Feel like a change of career?

Victor Rodger’s first published play

Then why not become a scriptwriter for a show like Shortland Street?

Victor Rodger did just that and had his young adult audience and one lone age-challenged library assistant convinced that this was not only possible but something we should get onto straight away.

I’ve never watched Shortland Street – but I grew up on its big sister Coro Street which Victor admits to loving as well. Here’s what he said we’d need to do to get a position as a scriptwriter on this iconic New Zealand TV show:

  • Love your life and be prepared to share it – the good, the bad and the ugly (muted murmuring at that)
  • It’s OK to have failed Maths every year at school (much cheering here) but you do need to have an ear for dialogue and a love of English (back to murmuring)
  • Submit an application with a complete script attached (Oh No!)
  • While you’re waiting for the big bucks to come flowing in, go on your OE and get a job licking stamps or working for three months for the French Embassy when you can’t speak a word of French (that’s more like it!)
  • Try not to ruffle any feathers in the industry – the New Zealand TV world is tiny and you can’t afford to make enemies. No swearing when things don’t go your way (Boooooo!)
  • Be prepared to work from anywhere in the world. (WooHoo!)

Victor RodgerVictor gave good, positive advice which can be summed up as:

Never Give Up!

Three giant Samoan students in front of me high-fived throughout. They so wanted his life. After the event I saw them gathered at the stage door waiting for him. I loved him for the glimpse of another life that he gave us. Then I trudged my weary posterior back to the hotel and blogged this for you. Scriptwriting might need to wait for another life!

Behind the doors with Emily Rodda

Emily Rodda signs books at the Schools ProgrammeThursday at the Festival – another day, another full auditorium, and another bookbag – this one comes with a clear message that bookbags are ONLY for the kids (pfft – whatEVERRR).

The lovely and supertalented Paula Morris is our MC for the day, and we are straight into a session with Aussie legend Emily Rodda who, with more than 50 published teens’ and kids’ books, has a wealth of knowledge and experience to offer young writers.  The most well-known of these is probably the Deltora series, and Emily is also nearly finished the third in her new Doors series.

The session is called Fiction and Fantasy, but Emily is quick to point out that she isn’t the one who named it – after all, isn’t all fiction fantasy in the true sense of the word? What Emily writes, she tells the kids, is what’s called high fantasy – building a whole new world from scratch, and adding magic to it as well.

The current set of books – the Doors series – is, she says, all about choices.  She’s fascinated by them – we make choices all the time, in everything we do (theme of the week, perhaps? David Veart also talked about choices yesterday, and so did Eoin Colfer); some are big, some are small, and sometimes we don’t even know we are making them.  Doors, however, are easy – you see a door, or a series of doors, and you choose which one to go through, or to NOT go through, and then whatever you find on the other side is what you deal with.  Often (mostly) you don’t know what will even BE on the other side, even if you think you do.  Books, too, are like doors – into places and worlds and experiences, and that’s what makes libraries (woo! libraries!) such amazing places: “To me a library is just a big room full of thousands of doors …”, and you can open and explore as many as you want.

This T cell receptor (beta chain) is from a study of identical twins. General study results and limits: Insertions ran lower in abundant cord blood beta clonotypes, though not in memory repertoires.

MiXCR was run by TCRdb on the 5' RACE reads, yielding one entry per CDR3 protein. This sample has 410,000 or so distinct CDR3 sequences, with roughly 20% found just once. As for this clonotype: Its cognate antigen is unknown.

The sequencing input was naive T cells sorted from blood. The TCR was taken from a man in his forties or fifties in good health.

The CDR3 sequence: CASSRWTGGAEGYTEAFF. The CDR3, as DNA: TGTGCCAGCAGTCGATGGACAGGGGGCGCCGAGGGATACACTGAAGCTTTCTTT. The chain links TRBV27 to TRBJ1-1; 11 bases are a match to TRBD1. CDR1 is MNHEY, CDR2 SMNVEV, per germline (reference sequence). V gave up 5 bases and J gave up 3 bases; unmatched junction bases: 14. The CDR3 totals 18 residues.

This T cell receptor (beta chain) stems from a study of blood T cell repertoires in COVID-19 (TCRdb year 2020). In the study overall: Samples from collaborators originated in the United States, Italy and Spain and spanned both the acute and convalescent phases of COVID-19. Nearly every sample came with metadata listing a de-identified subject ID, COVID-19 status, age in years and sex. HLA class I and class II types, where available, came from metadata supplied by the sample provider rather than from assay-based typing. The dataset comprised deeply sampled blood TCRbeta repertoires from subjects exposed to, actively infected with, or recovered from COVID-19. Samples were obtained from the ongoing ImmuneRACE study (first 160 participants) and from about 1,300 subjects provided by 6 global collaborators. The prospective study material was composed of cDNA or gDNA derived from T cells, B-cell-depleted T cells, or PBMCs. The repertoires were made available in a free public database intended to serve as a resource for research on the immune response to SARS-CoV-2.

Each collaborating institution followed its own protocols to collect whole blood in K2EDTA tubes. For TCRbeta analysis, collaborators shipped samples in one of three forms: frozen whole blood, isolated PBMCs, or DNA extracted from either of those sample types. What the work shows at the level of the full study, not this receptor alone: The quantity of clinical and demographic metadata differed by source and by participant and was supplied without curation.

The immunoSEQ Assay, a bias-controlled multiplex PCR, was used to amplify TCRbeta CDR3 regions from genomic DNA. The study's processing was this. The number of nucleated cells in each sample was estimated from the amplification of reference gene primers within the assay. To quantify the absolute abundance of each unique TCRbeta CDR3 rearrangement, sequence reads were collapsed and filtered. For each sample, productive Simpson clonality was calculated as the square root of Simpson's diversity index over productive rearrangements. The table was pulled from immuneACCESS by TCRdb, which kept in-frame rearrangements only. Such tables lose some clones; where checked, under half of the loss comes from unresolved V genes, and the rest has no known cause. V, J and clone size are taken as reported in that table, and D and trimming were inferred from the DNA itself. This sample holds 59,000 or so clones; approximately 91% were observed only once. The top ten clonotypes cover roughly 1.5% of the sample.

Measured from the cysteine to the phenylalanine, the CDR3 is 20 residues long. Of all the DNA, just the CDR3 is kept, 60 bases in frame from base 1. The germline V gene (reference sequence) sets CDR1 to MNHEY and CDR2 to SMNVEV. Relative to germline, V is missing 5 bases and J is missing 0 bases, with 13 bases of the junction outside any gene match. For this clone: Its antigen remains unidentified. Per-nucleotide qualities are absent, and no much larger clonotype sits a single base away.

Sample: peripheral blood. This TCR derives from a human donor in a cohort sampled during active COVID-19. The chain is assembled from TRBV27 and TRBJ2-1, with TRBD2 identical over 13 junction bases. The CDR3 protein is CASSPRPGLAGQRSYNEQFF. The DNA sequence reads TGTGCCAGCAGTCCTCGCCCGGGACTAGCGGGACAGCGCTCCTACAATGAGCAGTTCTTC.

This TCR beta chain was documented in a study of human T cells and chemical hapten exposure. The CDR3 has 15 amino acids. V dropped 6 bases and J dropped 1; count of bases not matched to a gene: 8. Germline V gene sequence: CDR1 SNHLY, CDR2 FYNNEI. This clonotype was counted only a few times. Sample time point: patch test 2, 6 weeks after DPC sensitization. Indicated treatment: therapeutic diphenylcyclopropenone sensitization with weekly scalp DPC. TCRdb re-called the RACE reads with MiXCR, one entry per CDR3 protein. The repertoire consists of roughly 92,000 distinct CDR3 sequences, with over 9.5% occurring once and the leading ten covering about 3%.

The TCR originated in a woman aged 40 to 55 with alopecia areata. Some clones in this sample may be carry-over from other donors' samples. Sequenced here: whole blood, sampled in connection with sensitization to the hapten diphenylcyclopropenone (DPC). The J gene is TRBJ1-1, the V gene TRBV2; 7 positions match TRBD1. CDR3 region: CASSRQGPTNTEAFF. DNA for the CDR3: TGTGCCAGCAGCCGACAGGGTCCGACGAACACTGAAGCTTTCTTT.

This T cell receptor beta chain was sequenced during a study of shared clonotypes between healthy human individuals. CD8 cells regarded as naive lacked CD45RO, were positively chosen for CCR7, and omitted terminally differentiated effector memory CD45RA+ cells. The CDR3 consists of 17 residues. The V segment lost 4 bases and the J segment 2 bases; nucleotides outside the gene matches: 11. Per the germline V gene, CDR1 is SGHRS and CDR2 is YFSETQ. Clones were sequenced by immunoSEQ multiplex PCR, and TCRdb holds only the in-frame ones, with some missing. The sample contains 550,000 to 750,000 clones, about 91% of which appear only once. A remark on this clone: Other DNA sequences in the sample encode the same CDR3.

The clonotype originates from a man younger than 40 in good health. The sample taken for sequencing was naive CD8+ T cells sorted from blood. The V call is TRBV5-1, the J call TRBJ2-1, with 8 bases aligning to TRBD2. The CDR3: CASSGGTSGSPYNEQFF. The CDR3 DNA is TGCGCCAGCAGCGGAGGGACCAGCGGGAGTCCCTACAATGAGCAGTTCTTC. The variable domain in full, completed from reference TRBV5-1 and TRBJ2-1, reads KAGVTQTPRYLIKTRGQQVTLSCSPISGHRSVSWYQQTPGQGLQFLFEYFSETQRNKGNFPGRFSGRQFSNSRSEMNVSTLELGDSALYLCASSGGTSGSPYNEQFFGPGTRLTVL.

The fiction/fantasy debate aside, what she really wants to talk about today is how to make sure your fictional world, whatever it is, is based on reality.  The old advice always given to aspiring writers to ‘write what you know’ holds true, but you should never let that stop you from writing fiction or fantasy: even if you’ve never been chased by a dragon, met a ghost, picked up a sword or fought a monster, you can still write convincingly about those things if you start with the things you really DO know – what does sand, wind, dirt, anger, fear, boredom, hunger feel like – YOU KNOW ALL THIS ALREADY, and therefore so do your characters.  Then and only then add the ‘What if …’ bits.  She adds,

Get to know your your own characters and your own world so they are real to you.  Then they will be real to everyone else too … No fantasy, no idea is so great that it doesn’t need this … If you can’t make [your characters] real, no-one will care.

Sounds like pretty good advice to me. What do you reckon, writers out there?

Fleur Beale

Dirt Bomb by Fleur BealeAs a writer you need to be a bit of a magpie. Tuck things away you hear or see.

Fleur Beale is one of New Zealand’s favourite and most prolific Young Adult and Children’s authors. She’s written 40 books, is winner of the 2012 Storylines Margaret Mahy Medal and her most recent title, Dirt Bomb, has been shortlisted for the New Zealand Post Children’s Book Awards.

And now she has the dubious honour of being the first author I’ve heard speak at the Auckland Writers and Readers Festival 2012.

Yes, I’ve made it to Auckland! It’s wonderful to be here.